Armed with all of the information mentioned above, it’s time to craft your opener by pulling the pieces together. As needed, practice your opener until you are comfortable with it, and then it’s time to engage. As needed, use this article to create a pre-session checklist and planning document.

2. Choreograph for Success with Your Feedback Delivery

If you’ve followed the above guidance, you’re prepared for the discussion. Now, it’s time to put the pieces together and engage.

Rules for Success

Prepare your tone and body language to match the situation. If your non-verbal cues are dissonant with the message, the receiver is going to default to what they perceive coming from you physically and facially, and tune-out your message.

Use your pre-planned opener. Remember, success or failure of the discussion is tied in large part to how you open it. You pre-planned the opener for a good reason. Use it.

Move quickly to a discussion. Many feedback givers remain in monologue mode too long, in part out of nervousness. I like to bake in a question to my opening sentence to force myself to open up and start a discussion.

Confirm clarity. Are you on the same page with the individual? Skip this step at your own risk. There are all sorts of sources of noise in feedback settings that interfere with the signal. In spite of your best efforts, the individual might feel as if they are being attacked; in which case, they are shutting down and heading into defend mode.

Shift to the future tense. I love Marshall Goldsmith’s concept of feed-forward. We cannot move back in time, so instead of preoccupying on the minutiae of what happened, start talking about what can or must occur in the future. A simple, “How do you propose to handle this the next time you encounter it?” is a great transition.

3. Manage the Discussion for Mutual Gain

All sorts of things happen in feedback discussions—some of them unexpected. It’s incumbent on the giver to be prepared to steer the conversation back on course if things go awry.

Maintain a calm demeanor, no matter the response. For constructive discussions, regardless of your best planning, some individuals perceive them as indictments and react emotionally. It’s imperative to remain calm and to reiterate your opening feedback statement. If the emotions turn to crying, allow time for the individual to recompose themselves.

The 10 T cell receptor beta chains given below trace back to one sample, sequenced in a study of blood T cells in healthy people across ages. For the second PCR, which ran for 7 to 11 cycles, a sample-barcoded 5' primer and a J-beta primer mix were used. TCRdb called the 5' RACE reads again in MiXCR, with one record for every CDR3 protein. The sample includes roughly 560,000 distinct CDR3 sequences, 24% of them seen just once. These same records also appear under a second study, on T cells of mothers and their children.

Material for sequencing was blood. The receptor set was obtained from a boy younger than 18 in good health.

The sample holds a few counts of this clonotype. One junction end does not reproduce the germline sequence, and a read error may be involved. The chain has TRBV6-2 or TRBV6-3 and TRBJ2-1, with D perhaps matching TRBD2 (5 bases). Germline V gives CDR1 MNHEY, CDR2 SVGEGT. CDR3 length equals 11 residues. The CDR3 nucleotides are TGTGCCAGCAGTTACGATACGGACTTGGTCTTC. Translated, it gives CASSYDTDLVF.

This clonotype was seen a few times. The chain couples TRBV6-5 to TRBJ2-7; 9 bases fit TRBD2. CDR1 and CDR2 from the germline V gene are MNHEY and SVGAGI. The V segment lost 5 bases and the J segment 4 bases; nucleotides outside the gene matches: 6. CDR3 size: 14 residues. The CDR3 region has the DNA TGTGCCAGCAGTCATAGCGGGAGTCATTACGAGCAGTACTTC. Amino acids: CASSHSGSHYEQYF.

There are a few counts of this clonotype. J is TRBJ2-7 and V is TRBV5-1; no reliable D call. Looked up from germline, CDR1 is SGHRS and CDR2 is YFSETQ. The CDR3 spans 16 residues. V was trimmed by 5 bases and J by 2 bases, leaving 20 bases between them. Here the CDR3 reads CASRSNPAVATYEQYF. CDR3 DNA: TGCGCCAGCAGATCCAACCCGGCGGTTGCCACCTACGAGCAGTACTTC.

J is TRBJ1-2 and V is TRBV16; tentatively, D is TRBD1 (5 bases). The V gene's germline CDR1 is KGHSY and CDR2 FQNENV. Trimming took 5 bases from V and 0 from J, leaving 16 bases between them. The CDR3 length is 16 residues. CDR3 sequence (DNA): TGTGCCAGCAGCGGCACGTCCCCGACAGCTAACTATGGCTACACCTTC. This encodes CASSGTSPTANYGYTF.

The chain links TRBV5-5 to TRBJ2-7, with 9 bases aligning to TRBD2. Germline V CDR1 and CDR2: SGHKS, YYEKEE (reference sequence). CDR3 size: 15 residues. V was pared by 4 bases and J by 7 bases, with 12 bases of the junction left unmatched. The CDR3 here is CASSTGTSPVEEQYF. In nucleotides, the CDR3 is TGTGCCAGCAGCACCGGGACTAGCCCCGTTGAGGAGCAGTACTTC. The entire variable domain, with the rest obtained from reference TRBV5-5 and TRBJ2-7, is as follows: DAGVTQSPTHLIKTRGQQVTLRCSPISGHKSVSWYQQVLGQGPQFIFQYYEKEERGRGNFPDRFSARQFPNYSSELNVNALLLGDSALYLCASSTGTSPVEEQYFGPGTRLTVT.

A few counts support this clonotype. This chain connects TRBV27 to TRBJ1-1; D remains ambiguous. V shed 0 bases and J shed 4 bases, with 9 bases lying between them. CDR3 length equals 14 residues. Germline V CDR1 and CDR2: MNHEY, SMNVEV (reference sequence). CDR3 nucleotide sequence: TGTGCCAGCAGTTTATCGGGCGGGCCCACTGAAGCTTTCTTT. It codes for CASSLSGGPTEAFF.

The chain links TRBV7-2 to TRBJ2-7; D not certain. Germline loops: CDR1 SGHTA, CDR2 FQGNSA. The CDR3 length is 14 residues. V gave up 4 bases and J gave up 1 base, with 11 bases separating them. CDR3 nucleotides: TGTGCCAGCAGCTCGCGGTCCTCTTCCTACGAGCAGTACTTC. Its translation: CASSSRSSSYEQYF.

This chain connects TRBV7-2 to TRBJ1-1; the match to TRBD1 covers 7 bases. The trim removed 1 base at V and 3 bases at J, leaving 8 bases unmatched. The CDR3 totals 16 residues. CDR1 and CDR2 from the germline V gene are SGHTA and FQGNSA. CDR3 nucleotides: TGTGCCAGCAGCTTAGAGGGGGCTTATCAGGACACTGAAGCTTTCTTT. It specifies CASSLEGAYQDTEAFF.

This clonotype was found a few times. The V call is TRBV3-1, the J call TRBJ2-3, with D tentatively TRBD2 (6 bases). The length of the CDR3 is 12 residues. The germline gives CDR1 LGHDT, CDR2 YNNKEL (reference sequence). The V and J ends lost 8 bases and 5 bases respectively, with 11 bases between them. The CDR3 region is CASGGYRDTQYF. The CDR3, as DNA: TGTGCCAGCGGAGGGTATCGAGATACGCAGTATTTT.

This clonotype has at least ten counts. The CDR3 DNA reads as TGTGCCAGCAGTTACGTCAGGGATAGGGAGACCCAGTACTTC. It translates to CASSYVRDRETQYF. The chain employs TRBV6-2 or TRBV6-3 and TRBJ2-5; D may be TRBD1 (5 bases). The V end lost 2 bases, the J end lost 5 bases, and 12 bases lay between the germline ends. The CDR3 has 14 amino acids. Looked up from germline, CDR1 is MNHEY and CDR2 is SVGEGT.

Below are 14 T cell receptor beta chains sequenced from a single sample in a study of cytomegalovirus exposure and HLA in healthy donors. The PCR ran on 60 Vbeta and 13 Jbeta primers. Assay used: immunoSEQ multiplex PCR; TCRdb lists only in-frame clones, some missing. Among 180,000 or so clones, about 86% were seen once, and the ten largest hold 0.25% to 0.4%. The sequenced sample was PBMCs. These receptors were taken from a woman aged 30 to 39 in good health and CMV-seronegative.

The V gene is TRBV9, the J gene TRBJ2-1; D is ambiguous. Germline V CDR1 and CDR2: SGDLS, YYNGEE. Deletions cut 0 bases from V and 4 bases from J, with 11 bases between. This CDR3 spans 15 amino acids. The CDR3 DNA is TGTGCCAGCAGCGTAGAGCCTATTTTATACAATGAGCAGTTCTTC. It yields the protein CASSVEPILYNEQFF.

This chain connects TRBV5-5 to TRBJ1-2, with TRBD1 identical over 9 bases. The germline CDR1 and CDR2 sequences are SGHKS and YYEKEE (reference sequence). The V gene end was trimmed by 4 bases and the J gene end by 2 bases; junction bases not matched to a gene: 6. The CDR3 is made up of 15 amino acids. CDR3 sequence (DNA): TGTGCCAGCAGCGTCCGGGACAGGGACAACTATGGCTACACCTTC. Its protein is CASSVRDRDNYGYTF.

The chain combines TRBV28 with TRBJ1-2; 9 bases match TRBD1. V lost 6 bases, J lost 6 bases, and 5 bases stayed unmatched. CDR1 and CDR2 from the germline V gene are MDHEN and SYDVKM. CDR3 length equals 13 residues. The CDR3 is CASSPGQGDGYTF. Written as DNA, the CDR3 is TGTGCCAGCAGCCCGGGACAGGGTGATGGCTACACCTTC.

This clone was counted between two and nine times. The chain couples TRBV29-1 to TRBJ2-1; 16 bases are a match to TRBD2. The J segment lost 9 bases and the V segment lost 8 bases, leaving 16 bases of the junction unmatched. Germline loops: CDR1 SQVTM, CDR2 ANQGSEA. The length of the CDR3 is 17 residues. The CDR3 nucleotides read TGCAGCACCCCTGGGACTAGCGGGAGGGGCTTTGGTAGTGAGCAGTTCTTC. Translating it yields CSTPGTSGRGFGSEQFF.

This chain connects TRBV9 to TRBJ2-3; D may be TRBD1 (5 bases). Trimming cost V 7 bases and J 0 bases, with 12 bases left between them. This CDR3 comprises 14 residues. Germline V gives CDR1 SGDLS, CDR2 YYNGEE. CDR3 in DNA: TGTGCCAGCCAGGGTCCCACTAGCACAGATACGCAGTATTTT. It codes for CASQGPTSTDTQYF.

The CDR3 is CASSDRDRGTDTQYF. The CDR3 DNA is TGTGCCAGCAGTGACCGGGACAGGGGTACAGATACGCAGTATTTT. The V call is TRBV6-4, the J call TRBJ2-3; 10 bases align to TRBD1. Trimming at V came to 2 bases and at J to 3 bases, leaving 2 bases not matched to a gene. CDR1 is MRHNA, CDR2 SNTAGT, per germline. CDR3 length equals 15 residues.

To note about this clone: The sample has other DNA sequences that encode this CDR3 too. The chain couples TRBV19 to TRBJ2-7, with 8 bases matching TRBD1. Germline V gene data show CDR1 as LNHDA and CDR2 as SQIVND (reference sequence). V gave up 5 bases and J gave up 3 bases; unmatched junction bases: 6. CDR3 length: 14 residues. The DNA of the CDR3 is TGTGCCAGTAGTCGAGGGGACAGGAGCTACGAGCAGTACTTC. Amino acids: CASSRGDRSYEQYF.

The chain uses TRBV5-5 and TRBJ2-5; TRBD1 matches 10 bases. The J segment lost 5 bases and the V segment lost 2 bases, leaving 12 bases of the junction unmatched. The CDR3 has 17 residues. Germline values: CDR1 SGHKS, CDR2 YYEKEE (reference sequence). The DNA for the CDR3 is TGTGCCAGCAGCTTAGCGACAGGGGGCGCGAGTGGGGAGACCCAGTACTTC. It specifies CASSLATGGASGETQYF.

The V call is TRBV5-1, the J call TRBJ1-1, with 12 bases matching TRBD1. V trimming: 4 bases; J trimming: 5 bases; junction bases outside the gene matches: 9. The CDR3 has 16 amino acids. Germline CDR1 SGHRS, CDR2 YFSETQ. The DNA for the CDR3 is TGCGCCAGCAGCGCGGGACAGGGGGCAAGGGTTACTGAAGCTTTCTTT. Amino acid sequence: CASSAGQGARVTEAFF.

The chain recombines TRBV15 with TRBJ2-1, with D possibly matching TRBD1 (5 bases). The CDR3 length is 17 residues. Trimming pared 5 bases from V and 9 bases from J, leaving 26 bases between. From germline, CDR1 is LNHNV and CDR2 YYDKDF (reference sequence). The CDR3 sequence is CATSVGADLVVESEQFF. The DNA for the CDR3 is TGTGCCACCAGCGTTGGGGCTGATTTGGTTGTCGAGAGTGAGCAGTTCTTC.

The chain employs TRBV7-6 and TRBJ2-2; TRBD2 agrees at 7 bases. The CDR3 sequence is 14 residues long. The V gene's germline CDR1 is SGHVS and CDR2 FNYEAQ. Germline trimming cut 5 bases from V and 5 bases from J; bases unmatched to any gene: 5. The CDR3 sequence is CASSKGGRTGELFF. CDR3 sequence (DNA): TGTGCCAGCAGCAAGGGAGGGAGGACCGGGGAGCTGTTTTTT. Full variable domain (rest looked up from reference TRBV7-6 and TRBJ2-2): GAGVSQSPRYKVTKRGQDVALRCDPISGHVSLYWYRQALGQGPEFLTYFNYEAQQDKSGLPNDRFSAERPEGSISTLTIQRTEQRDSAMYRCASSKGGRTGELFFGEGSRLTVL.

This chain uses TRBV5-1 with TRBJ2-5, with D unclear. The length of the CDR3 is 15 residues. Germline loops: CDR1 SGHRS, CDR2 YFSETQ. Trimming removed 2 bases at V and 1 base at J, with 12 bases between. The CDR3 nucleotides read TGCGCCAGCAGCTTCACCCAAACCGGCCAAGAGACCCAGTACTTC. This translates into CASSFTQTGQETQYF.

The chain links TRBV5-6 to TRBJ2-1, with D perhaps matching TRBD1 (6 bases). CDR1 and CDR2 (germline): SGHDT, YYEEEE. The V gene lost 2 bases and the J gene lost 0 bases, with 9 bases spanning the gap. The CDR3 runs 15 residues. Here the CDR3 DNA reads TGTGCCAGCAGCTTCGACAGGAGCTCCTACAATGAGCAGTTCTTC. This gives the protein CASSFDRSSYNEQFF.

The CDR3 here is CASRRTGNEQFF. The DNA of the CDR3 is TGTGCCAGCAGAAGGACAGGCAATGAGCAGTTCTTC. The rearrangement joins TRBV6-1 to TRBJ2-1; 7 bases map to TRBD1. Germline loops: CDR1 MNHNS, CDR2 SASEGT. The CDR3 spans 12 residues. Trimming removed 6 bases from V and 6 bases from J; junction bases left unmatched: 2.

Watch for sudden turnarounds. I worked with one employee who was a master of maneuvering every feedback situation into an indictment of my effectiveness as a manager. (Hint: he didn’t think I was effective!) Again, return to that critical opening sentence. I’ve used some variation of, “That may or may not be, but for now, our focus is on… .”

Time-travel. As mentioned in the prior section, shift the focus to what the behavior must look like in the future. The past cannot be changed. It serves as a learning tool for future actions.

Avoid the everyday bad habits of watering down, sugar-coating, sandwiching, or mixing multiple behaviors — none of these support quality feedback.

Agree on the behavior change, next steps, and a follow-on process.

4. Follow Up for Success

In my experience, many managers happy to escape the stressful situation of the feedback discussion drop the ball on the critical follow-on steps. The initial discussion isn’t the end of the feedback situation, but rather the beginning of a coaching process.

Agree on a date when you will sit down and discuss overall progress and the experience around the behavior change. It’s good to punctuate every feedback situation with a period that signals closure.

Immediately seek opportunities to observe the individual in action and to offer coaching guidance, much like the athlete’s coach. After all, your team member benefits from real-time observation and suggestions for refinement. Just remember to make them a dialog and position the coaching as supportive. It’s easy to have the receiver perceive they are being criticized. Don’t fall into that trap.

The bottom-line for now: Yes, that’s a condensed course on designing and delivering feedback in an article. If your goal is to promote high-performance, it pays to learn to master this tool. The components, processes, and tips become muscle memory with a bit of practice. And yes, the same rules for positive feedback apply, although those discussions are decidedly less challenging than the constructive type. Now, it’s time to put the approach to work. Use the ideas and tools in excellent feedback health.

Art Petty is a coach and consultant working with top executives and management teams to unlock business and human potential. Art writes the Management Excellence blog.